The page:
Assumed risk versus actual risk: The new world of behavior-based risk modeling
Over the last few years, financial institutions have dedicated significant time and effort to identifying how data science and artificial intelligence can help them better understand customer behavior, combat financial crimes, and regulate anti-money laundering. However, the traditional “assumed risk” models they’ve been deploying are only leveraging KYC (know your customer) data and data that customers voluntarily disclose about themselves. While still valuable, “assumed risk” models only reveal the tip of the iceberg. What financial institutions need to adopt is an “actual risk” model—a data analysis model that considers customers’ transactional data and real-time behavior that can be used to track financial crimes and predict future behavior.
Viridiana Lourdes explains how AI/ML professionals and data scientists at financial institutions can adopt and integrate actual risk models with existing systems to enhance the performance and operational efficiency of the financial crimes organization. Join in to learn how actual risk models can reduce segmentation noise, utilize unlabeled transactional data, and spot unusual behavior more effectively.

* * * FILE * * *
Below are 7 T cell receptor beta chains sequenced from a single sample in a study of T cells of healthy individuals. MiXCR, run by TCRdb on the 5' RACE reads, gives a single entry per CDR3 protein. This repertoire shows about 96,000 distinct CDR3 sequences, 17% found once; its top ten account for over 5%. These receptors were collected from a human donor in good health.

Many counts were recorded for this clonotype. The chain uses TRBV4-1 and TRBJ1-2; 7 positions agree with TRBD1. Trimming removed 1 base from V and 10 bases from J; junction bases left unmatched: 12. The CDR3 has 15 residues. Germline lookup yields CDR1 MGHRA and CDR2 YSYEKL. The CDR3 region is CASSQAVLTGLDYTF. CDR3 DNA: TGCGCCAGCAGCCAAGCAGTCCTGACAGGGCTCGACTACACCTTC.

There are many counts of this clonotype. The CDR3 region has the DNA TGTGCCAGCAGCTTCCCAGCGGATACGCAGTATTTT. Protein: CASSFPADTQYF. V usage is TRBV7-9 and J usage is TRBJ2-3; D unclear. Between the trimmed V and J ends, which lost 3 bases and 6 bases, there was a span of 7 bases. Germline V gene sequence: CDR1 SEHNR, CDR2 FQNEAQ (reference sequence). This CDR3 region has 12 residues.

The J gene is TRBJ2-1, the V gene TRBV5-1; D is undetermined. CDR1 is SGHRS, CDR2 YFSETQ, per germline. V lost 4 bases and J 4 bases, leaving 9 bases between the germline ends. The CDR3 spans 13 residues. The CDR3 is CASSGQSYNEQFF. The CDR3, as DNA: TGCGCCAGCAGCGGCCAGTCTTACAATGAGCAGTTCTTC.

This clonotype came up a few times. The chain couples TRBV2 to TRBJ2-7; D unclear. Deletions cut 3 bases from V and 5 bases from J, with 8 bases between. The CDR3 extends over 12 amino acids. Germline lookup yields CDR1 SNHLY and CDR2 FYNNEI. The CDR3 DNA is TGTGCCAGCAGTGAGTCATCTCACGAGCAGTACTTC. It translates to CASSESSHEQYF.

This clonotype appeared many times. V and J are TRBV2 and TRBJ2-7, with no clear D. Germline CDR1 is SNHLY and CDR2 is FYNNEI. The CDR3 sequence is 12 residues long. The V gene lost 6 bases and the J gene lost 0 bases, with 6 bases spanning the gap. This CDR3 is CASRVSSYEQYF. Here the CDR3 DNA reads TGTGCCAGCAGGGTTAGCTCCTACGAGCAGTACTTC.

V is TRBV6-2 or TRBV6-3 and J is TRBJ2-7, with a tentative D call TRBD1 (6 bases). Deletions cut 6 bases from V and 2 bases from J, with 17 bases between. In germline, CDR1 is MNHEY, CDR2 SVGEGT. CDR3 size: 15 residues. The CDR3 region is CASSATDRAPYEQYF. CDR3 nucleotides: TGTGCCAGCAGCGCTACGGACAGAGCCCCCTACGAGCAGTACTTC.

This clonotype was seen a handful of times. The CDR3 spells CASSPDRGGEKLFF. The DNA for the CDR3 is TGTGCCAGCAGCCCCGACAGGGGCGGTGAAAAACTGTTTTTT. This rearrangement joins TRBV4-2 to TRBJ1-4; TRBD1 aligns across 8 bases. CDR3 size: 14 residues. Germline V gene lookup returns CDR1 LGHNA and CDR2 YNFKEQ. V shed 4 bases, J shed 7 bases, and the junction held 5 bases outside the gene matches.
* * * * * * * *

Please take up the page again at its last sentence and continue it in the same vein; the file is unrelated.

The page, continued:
Viridiana Lourdes is data scientist at Ayasdi with over 15 years of experience applying advanced statistical methods to challenging problems and implementing solutions through the use of latest technology. She’s developed statistical models for bid data based on the integration of quantitative research with advanced scientific computation and collaborative interdisciplinary applications in many fields, and she has practical experience in econometrics, portfolio management, asset allocation, portfolio construction, optimization, and risk management. Her computer programming experience includes professional-level applications with Python and statistical software R. She earned her doctor of philosophy and MS in statistics and decision sciences from Duke University and an MA in finance and a BA in actuarial sciences from ITAM. Her quantitative skills include Bayesian dynamic linear models, econometric models, time series and forecasting, predictive modeling, nonlinear models, generalized linear models, multivariate analysis, multifactor models, and classification trees.
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